This superb, but alarmingly underrated guitarist had a really fine pedigree. First coming to notice in the mid sixties in a wonderful flower-power band call Syn, with a certain Chris Squires on bass, they were then joined by vocalist Jon Anderson and became the marvelously monikered Mabel Greer’s Toy Shop. Finding this a bit of a mouthful, and with the addition of Tony Kaye on keyboards and Bill Bruford on drums, they transformed once more and found instant international acclaim as Yes.
Two wonderful albums followed, “Yes” and “Time and a Word” but at this point Peter Banks was booted out due to his ambitions of entertaining an audience rather than trying to educate them. It was after a performance at the Marquee that Mott became a fan, always wanting to have fun and being up to having entertainment thrust in his general direction. Watch “Dear Father” from 1970 on You Tube to get the full might of early Yes. Even to this day, Yes guitarist Steve Howe, and Trevor Rabin have made a career out of copying Bank’s trademark guitar licks.
Peter Banks went on to form Flash, who released 3 respectable albums (once described as “Yes music played by Thunder and Lightning”), before being swamped by bad management and punk rock. After spending the Eighties mainly in session work and looking for suitable musicians to work with, Banks went solo in the Nineties with this enchanting album “Instinct”.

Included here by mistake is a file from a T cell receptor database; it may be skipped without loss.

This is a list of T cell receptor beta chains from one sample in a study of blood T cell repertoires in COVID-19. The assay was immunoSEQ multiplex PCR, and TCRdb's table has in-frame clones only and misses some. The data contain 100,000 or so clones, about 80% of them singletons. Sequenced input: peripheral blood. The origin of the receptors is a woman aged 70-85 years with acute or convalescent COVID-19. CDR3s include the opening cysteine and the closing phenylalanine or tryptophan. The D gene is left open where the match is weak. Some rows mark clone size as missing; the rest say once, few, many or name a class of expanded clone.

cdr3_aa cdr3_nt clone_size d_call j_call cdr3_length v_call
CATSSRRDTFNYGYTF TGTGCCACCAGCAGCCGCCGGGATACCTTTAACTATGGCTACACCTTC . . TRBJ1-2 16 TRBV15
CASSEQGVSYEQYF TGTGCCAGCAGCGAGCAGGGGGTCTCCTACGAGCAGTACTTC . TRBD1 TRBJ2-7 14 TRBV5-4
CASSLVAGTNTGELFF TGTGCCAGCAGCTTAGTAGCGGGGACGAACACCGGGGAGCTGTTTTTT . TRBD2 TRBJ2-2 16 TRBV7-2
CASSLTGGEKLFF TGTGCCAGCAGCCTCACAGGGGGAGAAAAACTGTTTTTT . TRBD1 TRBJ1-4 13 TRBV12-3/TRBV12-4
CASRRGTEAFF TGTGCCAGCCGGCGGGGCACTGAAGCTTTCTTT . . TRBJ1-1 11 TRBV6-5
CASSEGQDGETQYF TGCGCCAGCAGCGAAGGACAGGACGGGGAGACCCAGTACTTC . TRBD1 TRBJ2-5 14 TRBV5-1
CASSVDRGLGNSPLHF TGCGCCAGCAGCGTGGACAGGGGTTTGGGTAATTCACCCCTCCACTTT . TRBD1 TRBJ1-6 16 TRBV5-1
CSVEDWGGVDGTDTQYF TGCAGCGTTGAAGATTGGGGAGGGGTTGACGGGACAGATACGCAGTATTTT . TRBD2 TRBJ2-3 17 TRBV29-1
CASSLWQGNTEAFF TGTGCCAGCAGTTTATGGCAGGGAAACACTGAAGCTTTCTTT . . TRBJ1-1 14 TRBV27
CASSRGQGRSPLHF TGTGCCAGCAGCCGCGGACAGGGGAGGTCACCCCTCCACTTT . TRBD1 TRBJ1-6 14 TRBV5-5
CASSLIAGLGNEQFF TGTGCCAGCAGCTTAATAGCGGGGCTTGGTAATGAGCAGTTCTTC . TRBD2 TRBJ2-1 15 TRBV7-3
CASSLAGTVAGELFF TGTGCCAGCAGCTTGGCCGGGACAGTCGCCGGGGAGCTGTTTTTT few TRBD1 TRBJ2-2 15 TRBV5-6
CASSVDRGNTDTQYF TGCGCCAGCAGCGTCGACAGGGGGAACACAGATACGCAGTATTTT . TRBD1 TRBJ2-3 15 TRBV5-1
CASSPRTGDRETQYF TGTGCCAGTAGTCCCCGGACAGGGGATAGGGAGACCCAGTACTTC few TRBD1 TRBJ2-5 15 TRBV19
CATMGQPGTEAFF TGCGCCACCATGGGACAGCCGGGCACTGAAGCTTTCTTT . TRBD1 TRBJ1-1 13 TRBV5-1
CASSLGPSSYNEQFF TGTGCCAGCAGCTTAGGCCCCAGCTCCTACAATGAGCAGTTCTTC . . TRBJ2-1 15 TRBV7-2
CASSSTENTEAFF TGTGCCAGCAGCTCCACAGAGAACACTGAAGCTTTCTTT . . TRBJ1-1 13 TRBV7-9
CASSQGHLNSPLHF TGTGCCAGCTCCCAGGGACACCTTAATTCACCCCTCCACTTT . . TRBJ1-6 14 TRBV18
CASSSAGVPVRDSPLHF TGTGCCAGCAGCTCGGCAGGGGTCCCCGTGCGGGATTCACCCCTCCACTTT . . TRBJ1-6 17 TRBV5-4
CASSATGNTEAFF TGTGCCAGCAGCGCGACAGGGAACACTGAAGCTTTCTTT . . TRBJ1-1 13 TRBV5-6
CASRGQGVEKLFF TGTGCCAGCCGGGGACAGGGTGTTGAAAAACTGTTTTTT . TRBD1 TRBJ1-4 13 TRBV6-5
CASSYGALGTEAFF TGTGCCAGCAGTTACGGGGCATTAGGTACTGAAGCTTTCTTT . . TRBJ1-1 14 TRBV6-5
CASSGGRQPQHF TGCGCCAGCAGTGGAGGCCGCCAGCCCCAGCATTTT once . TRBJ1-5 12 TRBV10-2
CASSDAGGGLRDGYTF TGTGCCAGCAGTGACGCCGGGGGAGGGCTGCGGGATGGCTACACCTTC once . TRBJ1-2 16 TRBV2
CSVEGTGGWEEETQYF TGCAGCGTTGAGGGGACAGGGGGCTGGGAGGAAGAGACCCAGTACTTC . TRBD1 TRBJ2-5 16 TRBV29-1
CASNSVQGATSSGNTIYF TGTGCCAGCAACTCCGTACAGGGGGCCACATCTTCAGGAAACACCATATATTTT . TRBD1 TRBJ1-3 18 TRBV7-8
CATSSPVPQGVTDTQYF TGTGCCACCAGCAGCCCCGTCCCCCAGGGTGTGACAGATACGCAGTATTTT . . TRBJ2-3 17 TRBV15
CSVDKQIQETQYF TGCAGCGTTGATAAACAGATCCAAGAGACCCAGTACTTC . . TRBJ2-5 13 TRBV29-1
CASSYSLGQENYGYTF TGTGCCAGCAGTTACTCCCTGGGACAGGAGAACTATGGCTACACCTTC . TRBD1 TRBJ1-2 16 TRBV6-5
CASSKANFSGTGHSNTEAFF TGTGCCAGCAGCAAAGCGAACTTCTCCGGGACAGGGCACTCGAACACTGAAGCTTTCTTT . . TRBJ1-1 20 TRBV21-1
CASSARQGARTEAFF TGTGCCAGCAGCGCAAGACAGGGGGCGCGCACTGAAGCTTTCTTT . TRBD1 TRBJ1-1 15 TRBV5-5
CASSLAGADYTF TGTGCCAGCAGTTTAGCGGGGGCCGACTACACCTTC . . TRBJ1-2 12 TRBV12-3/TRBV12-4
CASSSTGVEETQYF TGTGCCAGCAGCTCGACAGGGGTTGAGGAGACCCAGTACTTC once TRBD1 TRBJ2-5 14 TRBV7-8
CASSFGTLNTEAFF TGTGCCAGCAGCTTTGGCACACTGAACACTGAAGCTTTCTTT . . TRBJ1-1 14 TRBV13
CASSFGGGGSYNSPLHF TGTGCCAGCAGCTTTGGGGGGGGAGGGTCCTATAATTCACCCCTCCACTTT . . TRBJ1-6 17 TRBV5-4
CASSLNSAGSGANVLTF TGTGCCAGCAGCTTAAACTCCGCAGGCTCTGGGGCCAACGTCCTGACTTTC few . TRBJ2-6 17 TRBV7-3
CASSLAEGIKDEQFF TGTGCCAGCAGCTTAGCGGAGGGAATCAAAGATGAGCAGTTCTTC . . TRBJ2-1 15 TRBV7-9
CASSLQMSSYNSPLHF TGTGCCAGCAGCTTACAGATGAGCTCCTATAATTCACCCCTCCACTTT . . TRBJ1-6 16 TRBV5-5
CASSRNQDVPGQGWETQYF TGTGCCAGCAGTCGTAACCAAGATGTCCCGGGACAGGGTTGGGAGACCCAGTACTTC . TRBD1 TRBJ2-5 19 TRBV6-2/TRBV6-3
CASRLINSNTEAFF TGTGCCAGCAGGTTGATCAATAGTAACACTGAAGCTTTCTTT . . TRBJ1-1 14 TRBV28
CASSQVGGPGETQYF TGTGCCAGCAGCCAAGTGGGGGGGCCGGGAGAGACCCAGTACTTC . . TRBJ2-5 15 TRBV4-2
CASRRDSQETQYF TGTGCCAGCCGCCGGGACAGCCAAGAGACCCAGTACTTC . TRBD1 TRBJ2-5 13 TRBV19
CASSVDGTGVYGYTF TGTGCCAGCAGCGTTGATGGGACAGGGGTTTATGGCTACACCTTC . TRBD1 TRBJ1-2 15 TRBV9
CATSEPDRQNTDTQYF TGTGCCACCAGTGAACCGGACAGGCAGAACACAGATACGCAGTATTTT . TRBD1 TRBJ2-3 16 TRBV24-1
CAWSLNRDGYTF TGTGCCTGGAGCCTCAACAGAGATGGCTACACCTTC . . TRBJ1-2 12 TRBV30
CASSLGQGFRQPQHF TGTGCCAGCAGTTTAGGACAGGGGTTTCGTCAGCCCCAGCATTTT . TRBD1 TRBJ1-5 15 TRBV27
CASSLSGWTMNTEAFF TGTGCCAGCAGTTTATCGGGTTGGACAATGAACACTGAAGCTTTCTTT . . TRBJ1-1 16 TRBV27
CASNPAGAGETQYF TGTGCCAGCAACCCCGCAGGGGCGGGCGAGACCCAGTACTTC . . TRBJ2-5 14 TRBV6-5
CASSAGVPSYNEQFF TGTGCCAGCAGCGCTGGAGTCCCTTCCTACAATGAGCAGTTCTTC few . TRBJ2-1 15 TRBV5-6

From the first rippling guitar chords of opening cut “No Place Like Home” to the final bell “Never The Same”, which closes the album, your ears are held in thrall by this maestro of the six-string. Although an instrumental album it always holds your attention by its diversity and humour, but you will have to listen to the music to get that. Satriani, Vai, and co would give their eye teeth to put out such a fine collection of fretwork and tunes.
The two central passages include track 4, “Sticky Wickets”, played on a midi guitar synthesizer, which starts out funky and then turns itself inside out to reach a shattering climax. Then, before you have time to push the repeat button Banks is off again with track 5 (“Short Comings”), totally excessive and not at all jazzy, with a relentless four in the bar. It’s like the night of a thousand guitars with Peter Banks the fastest guitar slinger in town.
The final track is “Never The Same”, a moving tribute to Banks’s late mother. Never has such a beautiful piece of music been played on the electric guitar.
If you hear this music like me I’m sure you will be mystified why Peter Banks did not become an international star.
The album cover and the inside sleeve notes are worth the price of the CD alone, so you cannot lose. Dogs have superb instinct so trust this dog’s instinct and add this to your collection, you won’t regret it – 5 stars.
Other CD’s by Peter Banks include: “Self Contained”, “Reduction”, “Two Sides of Peter Banks”, and “Can I Play You Something”.
No Place Like Home
All Points South
Never The Same
Note: Written by Mott The Dog of Jameson’s, The Irish Pub, Soi AR, North Pattaya.